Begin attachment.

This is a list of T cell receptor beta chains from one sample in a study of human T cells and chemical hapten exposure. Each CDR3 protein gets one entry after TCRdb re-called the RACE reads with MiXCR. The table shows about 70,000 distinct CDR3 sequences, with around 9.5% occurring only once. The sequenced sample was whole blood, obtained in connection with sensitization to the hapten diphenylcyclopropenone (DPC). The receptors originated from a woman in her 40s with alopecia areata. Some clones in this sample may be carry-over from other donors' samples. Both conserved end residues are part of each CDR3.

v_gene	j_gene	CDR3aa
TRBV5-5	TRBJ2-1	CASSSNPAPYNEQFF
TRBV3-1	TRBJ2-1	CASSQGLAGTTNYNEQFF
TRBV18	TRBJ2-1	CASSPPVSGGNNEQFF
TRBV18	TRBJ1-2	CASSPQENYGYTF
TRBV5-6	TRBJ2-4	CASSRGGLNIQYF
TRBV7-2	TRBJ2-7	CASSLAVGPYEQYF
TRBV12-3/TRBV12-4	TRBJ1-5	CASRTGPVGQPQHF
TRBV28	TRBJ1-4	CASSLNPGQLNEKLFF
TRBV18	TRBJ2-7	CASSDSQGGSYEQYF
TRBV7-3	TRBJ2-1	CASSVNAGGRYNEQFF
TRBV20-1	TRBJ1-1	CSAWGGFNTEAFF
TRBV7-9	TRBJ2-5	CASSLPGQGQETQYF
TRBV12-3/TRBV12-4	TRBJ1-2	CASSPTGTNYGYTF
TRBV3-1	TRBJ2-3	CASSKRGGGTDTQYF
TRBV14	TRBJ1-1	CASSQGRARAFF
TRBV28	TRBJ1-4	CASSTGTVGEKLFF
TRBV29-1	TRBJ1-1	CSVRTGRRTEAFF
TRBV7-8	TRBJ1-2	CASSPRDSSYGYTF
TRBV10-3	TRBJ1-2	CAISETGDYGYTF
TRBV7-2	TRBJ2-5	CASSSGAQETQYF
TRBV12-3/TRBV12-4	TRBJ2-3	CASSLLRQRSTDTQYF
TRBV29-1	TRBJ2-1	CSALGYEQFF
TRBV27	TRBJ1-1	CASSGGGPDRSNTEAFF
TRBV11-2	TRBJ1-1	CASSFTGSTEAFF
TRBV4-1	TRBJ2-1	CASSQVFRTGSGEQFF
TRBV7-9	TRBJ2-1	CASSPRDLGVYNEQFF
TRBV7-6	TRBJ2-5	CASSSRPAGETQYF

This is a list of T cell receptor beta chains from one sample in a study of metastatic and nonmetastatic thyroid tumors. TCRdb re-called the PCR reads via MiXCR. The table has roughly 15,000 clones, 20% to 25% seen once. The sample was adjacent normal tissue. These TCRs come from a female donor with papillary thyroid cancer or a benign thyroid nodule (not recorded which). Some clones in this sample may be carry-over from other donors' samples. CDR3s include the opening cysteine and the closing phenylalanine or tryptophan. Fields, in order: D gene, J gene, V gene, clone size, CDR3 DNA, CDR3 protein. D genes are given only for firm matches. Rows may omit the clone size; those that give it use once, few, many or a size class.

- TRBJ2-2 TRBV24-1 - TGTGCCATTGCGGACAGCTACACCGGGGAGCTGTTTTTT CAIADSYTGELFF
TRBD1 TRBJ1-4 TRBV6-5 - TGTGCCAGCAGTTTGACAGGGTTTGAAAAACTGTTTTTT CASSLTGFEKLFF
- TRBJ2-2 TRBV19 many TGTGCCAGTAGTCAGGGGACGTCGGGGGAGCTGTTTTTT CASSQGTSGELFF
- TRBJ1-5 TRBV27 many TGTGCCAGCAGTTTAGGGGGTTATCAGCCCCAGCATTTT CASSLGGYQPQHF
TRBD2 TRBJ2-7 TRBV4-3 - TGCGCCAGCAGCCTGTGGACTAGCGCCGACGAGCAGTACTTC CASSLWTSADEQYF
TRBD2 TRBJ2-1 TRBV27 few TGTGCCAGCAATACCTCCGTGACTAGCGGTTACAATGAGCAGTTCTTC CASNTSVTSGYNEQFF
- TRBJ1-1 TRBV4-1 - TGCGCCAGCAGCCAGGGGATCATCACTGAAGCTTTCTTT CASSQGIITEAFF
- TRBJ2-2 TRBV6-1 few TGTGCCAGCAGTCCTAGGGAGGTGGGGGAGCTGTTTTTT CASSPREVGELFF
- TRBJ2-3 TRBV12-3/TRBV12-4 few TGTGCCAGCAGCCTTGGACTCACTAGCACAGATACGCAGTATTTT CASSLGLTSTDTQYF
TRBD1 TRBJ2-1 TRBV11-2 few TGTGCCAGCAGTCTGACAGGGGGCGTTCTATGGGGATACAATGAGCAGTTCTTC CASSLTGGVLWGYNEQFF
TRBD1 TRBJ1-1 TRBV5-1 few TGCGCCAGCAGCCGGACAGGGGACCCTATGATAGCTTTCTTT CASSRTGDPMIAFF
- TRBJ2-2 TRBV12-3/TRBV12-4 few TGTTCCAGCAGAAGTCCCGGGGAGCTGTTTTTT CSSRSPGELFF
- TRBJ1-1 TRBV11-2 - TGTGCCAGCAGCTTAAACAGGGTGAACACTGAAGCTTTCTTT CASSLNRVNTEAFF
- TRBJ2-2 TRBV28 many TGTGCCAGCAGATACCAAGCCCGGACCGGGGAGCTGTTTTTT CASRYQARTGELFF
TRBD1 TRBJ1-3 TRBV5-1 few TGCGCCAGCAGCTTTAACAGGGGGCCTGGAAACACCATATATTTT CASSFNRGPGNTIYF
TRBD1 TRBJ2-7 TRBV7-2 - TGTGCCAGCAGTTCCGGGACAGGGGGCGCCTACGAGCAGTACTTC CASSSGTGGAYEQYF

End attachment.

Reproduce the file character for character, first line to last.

This is a list of T cell receptor beta chains from one sample in a study of human T cells and chemical hapten exposure. Each CDR3 protein gets one entry after TCRdb re-called the RACE reads with MiXCR. The table shows about 70,000 distinct CDR3 sequences, with around 9.5% occurring only once. The sequenced sample was whole blood, obtained in connection with sensitization to the hapten diphenylcyclopropenone (DPC). The receptors originated from a woman in her 40s with alopecia areata. Some clones in this sample may be carry-over from other donors' samples. Both conserved end residues are part of each CDR3.

v_gene	j_gene	CDR3aa
TRBV5-5	TRBJ2-1	CASSSNPAPYNEQFF
TRBV3-1	TRBJ2-1	CASSQGLAGTTNYNEQFF
TRBV18	TRBJ2-1	CASSPPVSGGNNEQFF
TRBV18	TRBJ1-2	CASSPQENYGYTF
TRBV5-6	TRBJ2-4	CASSRGGLNIQYF
TRBV7-2	TRBJ2-7	CASSLAVGPYEQYF
TRBV12-3/TRBV12-4	TRBJ1-5	CASRTGPVGQPQHF
TRBV28	TRBJ1-4	CASSLNPGQLNEKLFF
TRBV18	TRBJ2-7	CASSDSQGGSYEQYF
TRBV7-3	TRBJ2-1	CASSVNAGGRYNEQFF
TRBV20-1	TRBJ1-1	CSAWGGFNTEAFF
TRBV7-9	TRBJ2-5	CASSLPGQGQETQYF
TRBV12-3/TRBV12-4	TRBJ1-2	CASSPTGTNYGYTF
TRBV3-1	TRBJ2-3	CASSKRGGGTDTQYF
TRBV14	TRBJ1-1	CASSQGRARAFF
TRBV28	TRBJ1-4	CASSTGTVGEKLFF
TRBV29-1	TRBJ1-1	CSVRTGRRTEAFF
TRBV7-8	TRBJ1-2	CASSPRDSSYGYTF
TRBV10-3	TRBJ1-2	CAISETGDYGYTF
TRBV7-2	TRBJ2-5	CASSSGAQETQYF
TRBV12-3/TRBV12-4	TRBJ2-3	CASSLLRQRSTDTQYF
TRBV29-1	TRBJ2-1	CSALGYEQFF
TRBV27	TRBJ1-1	CASSGGGPDRSNTEAFF
TRBV11-2	TRBJ1-1	CASSFTGSTEAFF
TRBV4-1	TRBJ2-1	CASSQVFRTGSGEQFF
TRBV7-9	TRBJ2-1	CASSPRDLGVYNEQFF
TRBV7-6	TRBJ2-5	CASSSRPAGETQYF

This is a list of T cell receptor beta chains from one sample in a study of metastatic and nonmetastatic thyroid tumors. TCRdb re-called the PCR reads via MiXCR. The table has roughly 15,000 clones, 20% to 25% seen once. The sample was adjacent normal tissue. These TCRs come from a female donor with papillary thyroid cancer or a benign thyroid nodule (not recorded which). Some clones in this sample may be carry-over from other donors' samples. CDR3s include the opening cysteine and the closing phenylalanine or tryptophan. Fields, in order: D gene, J gene, V gene, clone size, CDR3 DNA, CDR3 protein. D genes are given only for firm matches. Rows may omit the clone size; those that give it use once, few, many or a size class.

- TRBJ2-2 TRBV24-1 - TGTGCCATTGCGGACAGCTACACCGGGGAGCTGTTTTTT CAIADSYTGELFF
TRBD1 TRBJ1-4 TRBV6-5 - TGTGCCAGCAGTTTGACAGGGTTTGAAAAACTGTTTTTT CASSLTGFEKLFF
- TRBJ2-2 TRBV19 many TGTGCCAGTAGTCAGGGGACGTCGGGGGAGCTGTTTTTT CASSQGTSGELFF
- TRBJ1-5 TRBV27 many TGTGCCAGCAGTTTAGGGGGTTATCAGCCCCAGCATTTT CASSLGGYQPQHF
TRBD2 TRBJ2-7 TRBV4-3 - TGCGCCAGCAGCCTGTGGACTAGCGCCGACGAGCAGTACTTC CASSLWTSADEQYF
TRBD2 TRBJ2-1 TRBV27 few TGTGCCAGCAATACCTCCGTGACTAGCGGTTACAATGAGCAGTTCTTC CASNTSVTSGYNEQFF
- TRBJ1-1 TRBV4-1 - TGCGCCAGCAGCCAGGGGATCATCACTGAAGCTTTCTTT CASSQGIITEAFF
- TRBJ2-2 TRBV6-1 few TGTGCCAGCAGTCCTAGGGAGGTGGGGGAGCTGTTTTTT CASSPREVGELFF
- TRBJ2-3 TRBV12-3/TRBV12-4 few TGTGCCAGCAGCCTTGGACTCACTAGCACAGATACGCAGTATTTT CASSLGLTSTDTQYF
TRBD1 TRBJ2-1 TRBV11-2 few TGTGCCAGCAGTCTGACAGGGGGCGTTCTATGGGGATACAATGAGCAGTTCTTC CASSLTGGVLWGYNEQFF
TRBD1 TRBJ1-1 TRBV5-1 few TGCGCCAGCAGCCGGACAGGGGACCCTATGATAGCTTTCTTT CASSRTGDPMIAFF
- TRBJ2-2 TRBV12-3/TRBV12-4 few TGTTCCAGCAGAAGTCCCGGGGAGCTGTTTTTT CSSRSPGELFF
- TRBJ1-1 TRBV11-2 - TGTGCCAGCAGCTTAAACAGGGTGAACACTGAAGCTTTCTTT CASSLNRVNTEAFF
- TRBJ2-2 TRBV28 many TGTGCCAGCAGATACCAAGCCCGGACCGGGGAGCTGTTTTTT CASRYQARTGELFF
TRBD1 TRBJ1-3 TRBV5-1 few TGCGCCAGCAGCTTTAACAGGGGGCCTGGAAACACCATATATTTT CASSFNRGPGNTIYF
TRBD1 TRBJ2-7 TRBV7-2 - TGTGCCAGCAGTTCCGGGACAGGGGGCGCCTACGAGCAGTACTTC CASSSGTGGAYEQYF